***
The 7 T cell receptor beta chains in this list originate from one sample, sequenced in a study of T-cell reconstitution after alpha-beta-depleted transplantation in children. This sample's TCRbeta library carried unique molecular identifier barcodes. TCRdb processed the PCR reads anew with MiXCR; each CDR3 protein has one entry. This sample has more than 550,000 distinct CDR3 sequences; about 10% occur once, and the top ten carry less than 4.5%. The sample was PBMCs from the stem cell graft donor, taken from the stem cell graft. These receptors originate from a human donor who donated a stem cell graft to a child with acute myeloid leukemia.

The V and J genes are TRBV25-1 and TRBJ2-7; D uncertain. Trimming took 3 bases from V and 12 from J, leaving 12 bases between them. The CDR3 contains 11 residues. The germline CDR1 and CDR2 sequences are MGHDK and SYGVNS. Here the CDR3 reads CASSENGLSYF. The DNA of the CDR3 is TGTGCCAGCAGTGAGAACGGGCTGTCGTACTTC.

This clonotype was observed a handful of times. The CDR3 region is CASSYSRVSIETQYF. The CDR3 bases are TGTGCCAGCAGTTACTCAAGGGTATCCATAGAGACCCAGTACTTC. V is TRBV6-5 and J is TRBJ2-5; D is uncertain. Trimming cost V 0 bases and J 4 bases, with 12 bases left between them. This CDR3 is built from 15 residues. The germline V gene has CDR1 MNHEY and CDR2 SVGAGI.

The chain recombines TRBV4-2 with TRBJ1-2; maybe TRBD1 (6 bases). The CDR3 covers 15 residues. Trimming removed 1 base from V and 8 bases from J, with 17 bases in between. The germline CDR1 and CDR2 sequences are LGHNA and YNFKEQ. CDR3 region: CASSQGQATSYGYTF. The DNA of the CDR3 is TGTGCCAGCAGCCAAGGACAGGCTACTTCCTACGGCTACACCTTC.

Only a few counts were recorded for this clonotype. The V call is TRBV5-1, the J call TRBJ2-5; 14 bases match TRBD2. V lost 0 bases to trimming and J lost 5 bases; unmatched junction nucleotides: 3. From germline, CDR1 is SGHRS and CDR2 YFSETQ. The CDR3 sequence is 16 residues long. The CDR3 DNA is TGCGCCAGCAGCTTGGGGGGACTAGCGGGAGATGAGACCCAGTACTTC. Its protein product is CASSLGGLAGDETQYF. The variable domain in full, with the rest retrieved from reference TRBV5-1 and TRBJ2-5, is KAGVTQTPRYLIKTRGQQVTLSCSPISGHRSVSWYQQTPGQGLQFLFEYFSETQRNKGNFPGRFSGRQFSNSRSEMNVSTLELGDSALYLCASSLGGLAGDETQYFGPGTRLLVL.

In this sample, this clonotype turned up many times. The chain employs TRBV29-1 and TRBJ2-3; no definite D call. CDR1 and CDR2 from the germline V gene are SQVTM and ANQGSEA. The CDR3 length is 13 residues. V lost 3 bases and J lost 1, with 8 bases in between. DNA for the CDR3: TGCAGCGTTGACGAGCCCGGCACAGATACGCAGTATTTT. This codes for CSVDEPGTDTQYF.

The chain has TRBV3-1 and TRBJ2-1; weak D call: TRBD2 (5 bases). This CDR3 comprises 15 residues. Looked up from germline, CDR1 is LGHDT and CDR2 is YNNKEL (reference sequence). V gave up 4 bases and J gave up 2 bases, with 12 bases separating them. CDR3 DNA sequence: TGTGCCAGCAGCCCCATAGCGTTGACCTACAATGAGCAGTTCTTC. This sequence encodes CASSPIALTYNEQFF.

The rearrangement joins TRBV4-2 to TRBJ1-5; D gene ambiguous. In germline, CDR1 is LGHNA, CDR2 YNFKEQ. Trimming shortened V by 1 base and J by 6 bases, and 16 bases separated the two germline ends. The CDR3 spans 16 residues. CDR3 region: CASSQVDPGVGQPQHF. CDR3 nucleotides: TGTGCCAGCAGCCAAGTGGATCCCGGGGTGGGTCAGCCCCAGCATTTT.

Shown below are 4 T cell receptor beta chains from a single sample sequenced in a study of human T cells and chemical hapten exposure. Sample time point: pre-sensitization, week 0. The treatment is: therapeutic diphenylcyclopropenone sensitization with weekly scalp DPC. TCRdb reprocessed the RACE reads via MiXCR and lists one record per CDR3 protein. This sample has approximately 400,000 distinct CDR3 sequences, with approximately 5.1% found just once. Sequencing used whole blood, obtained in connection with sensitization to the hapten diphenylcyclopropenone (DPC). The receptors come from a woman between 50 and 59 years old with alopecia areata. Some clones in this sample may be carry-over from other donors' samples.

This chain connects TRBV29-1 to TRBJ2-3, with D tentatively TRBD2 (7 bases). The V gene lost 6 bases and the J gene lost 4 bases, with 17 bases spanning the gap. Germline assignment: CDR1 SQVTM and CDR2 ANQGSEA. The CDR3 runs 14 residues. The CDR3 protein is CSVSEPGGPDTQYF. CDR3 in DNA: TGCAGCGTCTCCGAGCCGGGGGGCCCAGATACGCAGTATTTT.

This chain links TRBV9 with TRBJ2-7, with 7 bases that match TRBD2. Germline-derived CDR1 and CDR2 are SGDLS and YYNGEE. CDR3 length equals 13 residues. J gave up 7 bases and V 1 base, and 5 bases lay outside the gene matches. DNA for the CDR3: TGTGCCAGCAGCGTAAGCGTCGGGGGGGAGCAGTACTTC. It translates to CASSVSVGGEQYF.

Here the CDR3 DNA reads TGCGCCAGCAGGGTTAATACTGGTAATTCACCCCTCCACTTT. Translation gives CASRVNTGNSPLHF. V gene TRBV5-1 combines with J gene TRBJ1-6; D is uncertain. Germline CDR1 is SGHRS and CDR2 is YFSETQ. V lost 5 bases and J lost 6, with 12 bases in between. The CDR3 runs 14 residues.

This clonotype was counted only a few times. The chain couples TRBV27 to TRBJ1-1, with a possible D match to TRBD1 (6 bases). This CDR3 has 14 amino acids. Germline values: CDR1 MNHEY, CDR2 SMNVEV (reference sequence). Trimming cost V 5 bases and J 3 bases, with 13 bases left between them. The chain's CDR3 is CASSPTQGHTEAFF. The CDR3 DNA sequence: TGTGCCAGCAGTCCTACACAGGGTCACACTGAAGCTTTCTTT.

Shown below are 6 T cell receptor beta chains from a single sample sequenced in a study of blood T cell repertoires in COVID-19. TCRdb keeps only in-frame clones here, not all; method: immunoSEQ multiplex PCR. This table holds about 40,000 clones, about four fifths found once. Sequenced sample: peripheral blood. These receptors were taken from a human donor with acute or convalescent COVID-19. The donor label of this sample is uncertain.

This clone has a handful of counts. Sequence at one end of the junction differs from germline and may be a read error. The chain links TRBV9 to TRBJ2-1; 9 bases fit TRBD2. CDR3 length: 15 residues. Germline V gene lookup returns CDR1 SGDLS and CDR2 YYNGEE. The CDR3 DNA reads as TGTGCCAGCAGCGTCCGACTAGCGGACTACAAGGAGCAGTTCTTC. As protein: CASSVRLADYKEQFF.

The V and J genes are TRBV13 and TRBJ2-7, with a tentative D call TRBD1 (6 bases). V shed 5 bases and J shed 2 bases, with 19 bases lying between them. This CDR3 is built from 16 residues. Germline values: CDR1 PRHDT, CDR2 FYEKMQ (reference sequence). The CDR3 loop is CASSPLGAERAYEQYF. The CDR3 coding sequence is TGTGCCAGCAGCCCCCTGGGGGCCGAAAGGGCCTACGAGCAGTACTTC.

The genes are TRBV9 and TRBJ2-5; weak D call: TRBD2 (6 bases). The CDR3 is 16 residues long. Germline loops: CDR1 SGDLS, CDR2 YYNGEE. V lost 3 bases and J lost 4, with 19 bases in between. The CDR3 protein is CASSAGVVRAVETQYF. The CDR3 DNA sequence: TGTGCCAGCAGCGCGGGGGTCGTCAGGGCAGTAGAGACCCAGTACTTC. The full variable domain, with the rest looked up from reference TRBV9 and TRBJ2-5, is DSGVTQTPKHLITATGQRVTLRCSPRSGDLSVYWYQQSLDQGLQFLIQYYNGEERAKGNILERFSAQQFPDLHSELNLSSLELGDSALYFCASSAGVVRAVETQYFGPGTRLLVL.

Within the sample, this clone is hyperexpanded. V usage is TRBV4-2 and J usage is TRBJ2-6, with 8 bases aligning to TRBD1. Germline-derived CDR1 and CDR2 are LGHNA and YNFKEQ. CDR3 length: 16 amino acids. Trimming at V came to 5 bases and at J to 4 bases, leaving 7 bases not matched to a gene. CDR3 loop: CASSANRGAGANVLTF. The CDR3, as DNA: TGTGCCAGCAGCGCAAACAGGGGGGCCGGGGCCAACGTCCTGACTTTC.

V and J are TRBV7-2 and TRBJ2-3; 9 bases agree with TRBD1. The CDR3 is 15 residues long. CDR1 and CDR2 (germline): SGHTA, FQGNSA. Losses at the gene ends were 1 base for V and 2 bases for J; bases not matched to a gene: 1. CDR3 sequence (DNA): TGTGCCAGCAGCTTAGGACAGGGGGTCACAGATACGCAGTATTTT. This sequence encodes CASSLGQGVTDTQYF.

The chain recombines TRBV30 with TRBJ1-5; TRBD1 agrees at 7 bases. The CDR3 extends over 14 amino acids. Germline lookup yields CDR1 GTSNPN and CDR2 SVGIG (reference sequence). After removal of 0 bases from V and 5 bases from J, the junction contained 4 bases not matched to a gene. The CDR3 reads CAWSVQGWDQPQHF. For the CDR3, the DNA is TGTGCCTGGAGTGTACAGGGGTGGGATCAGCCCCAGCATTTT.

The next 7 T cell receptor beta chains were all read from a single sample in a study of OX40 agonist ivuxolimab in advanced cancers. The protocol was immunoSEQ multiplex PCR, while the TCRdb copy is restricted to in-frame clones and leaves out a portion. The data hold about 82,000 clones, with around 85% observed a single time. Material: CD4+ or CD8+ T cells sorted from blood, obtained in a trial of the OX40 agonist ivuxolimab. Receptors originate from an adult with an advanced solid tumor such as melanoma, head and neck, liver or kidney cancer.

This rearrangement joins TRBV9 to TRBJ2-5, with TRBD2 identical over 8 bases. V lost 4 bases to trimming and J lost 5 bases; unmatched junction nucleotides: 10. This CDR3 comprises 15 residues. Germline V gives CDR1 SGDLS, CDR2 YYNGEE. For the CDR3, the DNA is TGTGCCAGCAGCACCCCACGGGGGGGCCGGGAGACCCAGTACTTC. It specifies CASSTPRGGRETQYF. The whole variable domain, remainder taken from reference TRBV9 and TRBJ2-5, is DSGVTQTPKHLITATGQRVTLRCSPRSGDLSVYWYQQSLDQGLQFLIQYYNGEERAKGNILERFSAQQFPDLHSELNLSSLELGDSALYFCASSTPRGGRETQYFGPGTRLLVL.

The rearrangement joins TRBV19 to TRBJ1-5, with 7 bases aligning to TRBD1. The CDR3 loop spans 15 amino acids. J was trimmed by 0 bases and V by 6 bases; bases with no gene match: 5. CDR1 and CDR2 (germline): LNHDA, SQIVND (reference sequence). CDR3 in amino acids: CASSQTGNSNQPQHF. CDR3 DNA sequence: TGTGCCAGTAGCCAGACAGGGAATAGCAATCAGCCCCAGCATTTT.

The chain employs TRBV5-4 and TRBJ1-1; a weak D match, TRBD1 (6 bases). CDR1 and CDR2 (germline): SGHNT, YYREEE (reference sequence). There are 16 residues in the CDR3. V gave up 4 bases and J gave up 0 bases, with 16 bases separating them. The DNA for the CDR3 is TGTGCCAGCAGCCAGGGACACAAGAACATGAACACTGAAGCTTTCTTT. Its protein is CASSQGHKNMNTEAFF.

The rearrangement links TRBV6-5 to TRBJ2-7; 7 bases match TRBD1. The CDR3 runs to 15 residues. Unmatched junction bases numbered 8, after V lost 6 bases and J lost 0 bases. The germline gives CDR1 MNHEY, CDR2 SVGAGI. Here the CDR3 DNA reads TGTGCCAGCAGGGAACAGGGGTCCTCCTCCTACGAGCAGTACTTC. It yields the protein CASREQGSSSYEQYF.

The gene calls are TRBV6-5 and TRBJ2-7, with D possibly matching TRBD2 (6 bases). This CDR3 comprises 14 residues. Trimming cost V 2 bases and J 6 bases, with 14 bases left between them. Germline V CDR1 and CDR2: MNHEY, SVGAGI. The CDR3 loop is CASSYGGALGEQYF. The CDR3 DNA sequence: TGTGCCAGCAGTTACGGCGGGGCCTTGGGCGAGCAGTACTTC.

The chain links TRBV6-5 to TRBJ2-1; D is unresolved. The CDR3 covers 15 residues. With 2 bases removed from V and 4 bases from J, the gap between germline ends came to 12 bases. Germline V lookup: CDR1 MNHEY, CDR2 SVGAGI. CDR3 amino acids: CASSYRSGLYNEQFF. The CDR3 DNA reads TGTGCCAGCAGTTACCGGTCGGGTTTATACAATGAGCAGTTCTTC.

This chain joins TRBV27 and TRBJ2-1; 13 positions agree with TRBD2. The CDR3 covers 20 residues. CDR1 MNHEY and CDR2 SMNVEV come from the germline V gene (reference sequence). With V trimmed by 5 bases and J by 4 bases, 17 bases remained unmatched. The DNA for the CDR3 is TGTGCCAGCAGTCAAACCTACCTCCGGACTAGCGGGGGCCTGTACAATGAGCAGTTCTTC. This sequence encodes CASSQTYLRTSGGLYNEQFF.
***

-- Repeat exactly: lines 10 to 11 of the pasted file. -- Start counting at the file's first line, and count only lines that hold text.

This chain connects TRBV29-1 to TRBJ2-3, with D tentatively TRBD2 (7 bases). The V gene lost 6 bases and the J gene lost 4 bases, with 17 bases spanning the gap. Germline assignment: CDR1 SQVTM and CDR2 ANQGSEA. The CDR3 runs 14 residues. The CDR3 protein is CSVSEPGGPDTQYF. CDR3 in DNA: TGCAGCGTCTCCGAGCCGGGGGGCCCAGATACGCAGTATTTT.

This chain links TRBV9 with TRBJ2-7, with 7 bases that match TRBD2. Germline-derived CDR1 and CDR2 are SGDLS and YYNGEE. CDR3 length equals 13 residues. J gave up 7 bases and V 1 base, and 5 bases lay outside the gene matches. DNA for the CDR3: TGTGCCAGCAGCGTAAGCGTCGGGGGGGAGCAGTACTTC. It translates to CASSVSVGGEQYF.